Clearly the old factory-to-grave model is only marginally available and not at all reliable. There is always the fear that change will come to the business you are counting on, and that any feelings of job security may be unrealistic. Benefits tied to such jobs are under review. If your company needs to respond nimbly to a changing marketplace and you can’t adjust, you lose your health care and your pension. Many are suggesting that benefits need to be separated from workplaces or companies and either offered privately, by government, or made portable through benefit passports (still making them the domain of private or public providers).
It turns out that PBS was also spending time considering what was happening in the world of work. They have been broadcasting a three-part series called The Future of Work. These programs are available on You Tube. Optimistically the researchers who wrote the content found that in every other major transitional age in work, when workers feared that they would never again see boom years, businesses found their feet and more jobs were created than before the change occurred. This time technology is the innovation that is wreaking havoc with the job market. Combine the upheaval workers were already experiencing with an out-of-control pandemic and the future of work looks grim.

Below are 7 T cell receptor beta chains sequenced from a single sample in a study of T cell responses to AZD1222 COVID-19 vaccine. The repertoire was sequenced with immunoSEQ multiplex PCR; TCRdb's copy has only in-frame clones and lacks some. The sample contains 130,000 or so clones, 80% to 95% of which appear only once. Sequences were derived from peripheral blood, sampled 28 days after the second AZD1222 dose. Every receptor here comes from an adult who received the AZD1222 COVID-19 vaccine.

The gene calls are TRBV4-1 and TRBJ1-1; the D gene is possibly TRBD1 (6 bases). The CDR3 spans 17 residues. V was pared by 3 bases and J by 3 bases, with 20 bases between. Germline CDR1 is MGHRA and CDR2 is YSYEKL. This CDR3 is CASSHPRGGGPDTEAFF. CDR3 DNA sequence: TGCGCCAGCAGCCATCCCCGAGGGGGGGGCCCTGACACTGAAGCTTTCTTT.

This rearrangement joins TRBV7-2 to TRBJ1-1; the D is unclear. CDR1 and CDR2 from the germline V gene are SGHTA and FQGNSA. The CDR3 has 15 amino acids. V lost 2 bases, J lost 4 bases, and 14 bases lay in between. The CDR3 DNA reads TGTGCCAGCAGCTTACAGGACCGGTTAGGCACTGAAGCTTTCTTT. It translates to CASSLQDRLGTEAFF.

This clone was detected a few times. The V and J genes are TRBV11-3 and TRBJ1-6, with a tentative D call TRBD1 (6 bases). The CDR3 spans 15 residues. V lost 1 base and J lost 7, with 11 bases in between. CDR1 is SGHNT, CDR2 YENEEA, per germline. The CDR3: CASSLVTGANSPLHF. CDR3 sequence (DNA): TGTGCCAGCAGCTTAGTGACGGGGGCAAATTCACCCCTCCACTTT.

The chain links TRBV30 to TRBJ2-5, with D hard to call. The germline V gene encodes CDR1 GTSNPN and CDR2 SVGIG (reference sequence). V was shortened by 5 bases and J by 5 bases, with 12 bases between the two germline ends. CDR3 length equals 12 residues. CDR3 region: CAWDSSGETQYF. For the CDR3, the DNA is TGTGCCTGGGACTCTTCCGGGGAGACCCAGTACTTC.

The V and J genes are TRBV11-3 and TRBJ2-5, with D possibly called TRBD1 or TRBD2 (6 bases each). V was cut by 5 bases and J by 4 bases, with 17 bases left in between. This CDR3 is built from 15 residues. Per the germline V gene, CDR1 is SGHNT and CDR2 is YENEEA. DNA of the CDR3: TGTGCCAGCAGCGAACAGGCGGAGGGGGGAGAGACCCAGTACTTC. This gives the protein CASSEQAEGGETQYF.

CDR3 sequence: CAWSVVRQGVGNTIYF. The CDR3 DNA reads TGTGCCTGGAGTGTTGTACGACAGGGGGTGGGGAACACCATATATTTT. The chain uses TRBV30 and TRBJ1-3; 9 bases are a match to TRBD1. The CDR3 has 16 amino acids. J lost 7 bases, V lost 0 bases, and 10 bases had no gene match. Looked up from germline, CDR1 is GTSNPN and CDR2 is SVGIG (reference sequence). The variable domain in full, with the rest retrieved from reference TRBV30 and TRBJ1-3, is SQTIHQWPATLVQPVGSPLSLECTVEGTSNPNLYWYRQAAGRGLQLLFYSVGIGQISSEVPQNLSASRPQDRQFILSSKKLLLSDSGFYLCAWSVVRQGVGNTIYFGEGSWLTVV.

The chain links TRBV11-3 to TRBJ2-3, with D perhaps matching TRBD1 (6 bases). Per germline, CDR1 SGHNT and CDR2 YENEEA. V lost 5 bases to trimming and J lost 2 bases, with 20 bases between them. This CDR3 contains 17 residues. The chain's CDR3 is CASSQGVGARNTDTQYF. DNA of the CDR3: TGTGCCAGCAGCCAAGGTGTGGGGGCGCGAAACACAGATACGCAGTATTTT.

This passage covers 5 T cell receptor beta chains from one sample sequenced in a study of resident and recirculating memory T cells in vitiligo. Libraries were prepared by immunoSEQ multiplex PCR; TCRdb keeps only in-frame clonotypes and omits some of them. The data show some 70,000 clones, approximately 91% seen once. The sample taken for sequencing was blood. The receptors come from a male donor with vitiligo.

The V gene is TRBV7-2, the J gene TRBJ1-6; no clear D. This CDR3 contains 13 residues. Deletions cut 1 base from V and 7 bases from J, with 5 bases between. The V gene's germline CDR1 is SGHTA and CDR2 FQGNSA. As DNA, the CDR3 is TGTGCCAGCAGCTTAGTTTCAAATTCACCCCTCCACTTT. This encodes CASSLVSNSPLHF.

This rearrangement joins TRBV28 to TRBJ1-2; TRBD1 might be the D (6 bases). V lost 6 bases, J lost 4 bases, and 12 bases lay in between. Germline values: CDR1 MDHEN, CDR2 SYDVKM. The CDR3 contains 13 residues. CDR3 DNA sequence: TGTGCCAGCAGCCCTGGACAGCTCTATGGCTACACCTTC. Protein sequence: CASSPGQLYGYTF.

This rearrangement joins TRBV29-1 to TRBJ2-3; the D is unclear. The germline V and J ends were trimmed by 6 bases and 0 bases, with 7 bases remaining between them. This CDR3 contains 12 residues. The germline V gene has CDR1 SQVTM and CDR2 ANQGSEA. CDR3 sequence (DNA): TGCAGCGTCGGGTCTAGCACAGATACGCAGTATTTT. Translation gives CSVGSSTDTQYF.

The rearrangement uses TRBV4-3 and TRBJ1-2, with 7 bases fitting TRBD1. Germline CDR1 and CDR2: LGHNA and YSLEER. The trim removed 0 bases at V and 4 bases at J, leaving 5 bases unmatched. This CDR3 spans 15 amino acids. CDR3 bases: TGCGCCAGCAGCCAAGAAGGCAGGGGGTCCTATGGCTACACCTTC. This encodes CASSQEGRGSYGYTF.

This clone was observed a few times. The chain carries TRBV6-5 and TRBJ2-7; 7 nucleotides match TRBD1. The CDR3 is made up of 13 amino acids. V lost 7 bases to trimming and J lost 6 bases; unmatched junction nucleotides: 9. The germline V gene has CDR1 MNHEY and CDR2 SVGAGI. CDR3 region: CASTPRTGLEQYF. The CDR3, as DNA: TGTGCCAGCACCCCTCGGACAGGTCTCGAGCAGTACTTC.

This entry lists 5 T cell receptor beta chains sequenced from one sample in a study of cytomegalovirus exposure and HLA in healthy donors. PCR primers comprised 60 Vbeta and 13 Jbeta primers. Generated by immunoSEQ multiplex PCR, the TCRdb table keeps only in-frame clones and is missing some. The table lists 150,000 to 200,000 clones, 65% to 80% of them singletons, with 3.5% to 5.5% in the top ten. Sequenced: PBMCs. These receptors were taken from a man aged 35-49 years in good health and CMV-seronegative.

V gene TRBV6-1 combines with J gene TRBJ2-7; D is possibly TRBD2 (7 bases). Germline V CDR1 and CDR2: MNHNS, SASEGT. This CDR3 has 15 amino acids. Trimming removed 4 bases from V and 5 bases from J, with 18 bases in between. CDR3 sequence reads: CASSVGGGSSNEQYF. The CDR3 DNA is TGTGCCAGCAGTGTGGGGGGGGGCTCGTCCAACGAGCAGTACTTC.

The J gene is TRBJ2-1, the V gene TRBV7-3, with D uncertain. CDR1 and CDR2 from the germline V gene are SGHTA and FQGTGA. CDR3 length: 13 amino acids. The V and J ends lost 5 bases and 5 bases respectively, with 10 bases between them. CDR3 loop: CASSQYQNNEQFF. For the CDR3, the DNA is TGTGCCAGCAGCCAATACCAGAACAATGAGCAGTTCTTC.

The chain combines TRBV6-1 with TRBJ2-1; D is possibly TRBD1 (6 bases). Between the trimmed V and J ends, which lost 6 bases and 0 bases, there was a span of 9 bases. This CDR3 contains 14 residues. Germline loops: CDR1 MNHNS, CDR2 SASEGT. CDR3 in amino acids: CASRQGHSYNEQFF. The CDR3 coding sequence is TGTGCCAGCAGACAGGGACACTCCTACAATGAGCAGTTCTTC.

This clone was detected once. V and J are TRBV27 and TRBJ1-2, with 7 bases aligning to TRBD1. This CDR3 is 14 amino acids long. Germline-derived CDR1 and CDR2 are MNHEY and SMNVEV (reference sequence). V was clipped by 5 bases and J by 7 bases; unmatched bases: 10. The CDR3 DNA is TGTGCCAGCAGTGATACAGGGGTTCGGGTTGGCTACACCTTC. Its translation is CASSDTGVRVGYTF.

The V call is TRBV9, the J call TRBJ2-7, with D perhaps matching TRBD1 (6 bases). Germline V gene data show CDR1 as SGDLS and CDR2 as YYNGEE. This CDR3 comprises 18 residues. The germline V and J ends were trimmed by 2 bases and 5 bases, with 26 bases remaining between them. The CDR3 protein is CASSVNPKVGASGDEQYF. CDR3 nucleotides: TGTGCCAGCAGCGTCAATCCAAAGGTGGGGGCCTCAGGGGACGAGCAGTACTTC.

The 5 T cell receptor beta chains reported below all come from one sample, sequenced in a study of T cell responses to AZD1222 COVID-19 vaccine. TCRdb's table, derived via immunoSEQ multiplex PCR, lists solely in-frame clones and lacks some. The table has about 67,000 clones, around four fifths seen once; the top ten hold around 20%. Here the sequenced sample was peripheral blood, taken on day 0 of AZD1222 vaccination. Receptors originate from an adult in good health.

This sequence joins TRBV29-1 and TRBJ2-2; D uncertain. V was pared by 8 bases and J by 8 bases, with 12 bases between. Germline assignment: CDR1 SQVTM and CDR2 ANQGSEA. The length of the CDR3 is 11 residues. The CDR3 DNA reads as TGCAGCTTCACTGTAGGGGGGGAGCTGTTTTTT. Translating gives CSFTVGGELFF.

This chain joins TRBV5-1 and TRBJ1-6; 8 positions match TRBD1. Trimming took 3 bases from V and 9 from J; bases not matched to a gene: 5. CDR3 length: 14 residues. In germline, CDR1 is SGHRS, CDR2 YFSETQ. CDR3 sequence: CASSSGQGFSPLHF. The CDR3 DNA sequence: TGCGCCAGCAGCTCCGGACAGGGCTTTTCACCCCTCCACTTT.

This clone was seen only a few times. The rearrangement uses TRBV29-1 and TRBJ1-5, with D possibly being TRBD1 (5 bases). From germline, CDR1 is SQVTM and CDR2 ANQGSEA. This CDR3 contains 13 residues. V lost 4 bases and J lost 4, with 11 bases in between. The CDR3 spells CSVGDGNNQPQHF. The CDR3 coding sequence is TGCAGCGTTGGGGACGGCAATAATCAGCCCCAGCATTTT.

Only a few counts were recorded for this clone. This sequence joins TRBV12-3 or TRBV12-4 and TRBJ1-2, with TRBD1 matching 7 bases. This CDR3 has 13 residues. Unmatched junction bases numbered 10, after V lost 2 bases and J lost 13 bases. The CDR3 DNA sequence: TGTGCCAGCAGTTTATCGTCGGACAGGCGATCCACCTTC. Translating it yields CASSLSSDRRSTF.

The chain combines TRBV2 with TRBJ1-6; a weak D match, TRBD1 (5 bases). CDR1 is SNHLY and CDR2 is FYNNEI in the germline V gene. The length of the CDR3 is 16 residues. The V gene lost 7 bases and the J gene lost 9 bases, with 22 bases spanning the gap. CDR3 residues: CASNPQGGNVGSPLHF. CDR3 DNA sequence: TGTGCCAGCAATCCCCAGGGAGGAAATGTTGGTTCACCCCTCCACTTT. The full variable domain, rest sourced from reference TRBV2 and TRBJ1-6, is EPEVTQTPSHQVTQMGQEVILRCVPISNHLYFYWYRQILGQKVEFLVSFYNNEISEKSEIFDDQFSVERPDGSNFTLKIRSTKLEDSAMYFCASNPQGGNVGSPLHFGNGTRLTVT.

Shockingly, many Americans refuse to be vaccinated against this virus. We all prayed for a vaccine and, for most of us, when we got several vaccines that were effective, we were relieved and felt that the world would soon right itself, or at least America would. But other Americans were convinced that we never should have noticed COVID. We should have flicked it off like an errant gnat and lived life without any concessions to the virus. These Americans have refused the vaccines and plunged the American job market back into precautions that should be unnecessary. Spiraling hospital admissions have left workers wondering if, given the delta variant, now is really the time to go back to work.
COVID and the unvaccinated have made a transitional age of work even more problematic and in some ways has hastened the introduction of digital innovations. Technological approaches to work are being accelerated by those who are working on AI and robotic approaches to doing work. What jobs can be done by techie inventions and what jobs will have to be done by humans? Robots don’t need childcare, they don’t need sick days (although they do break down), and they can work long hours.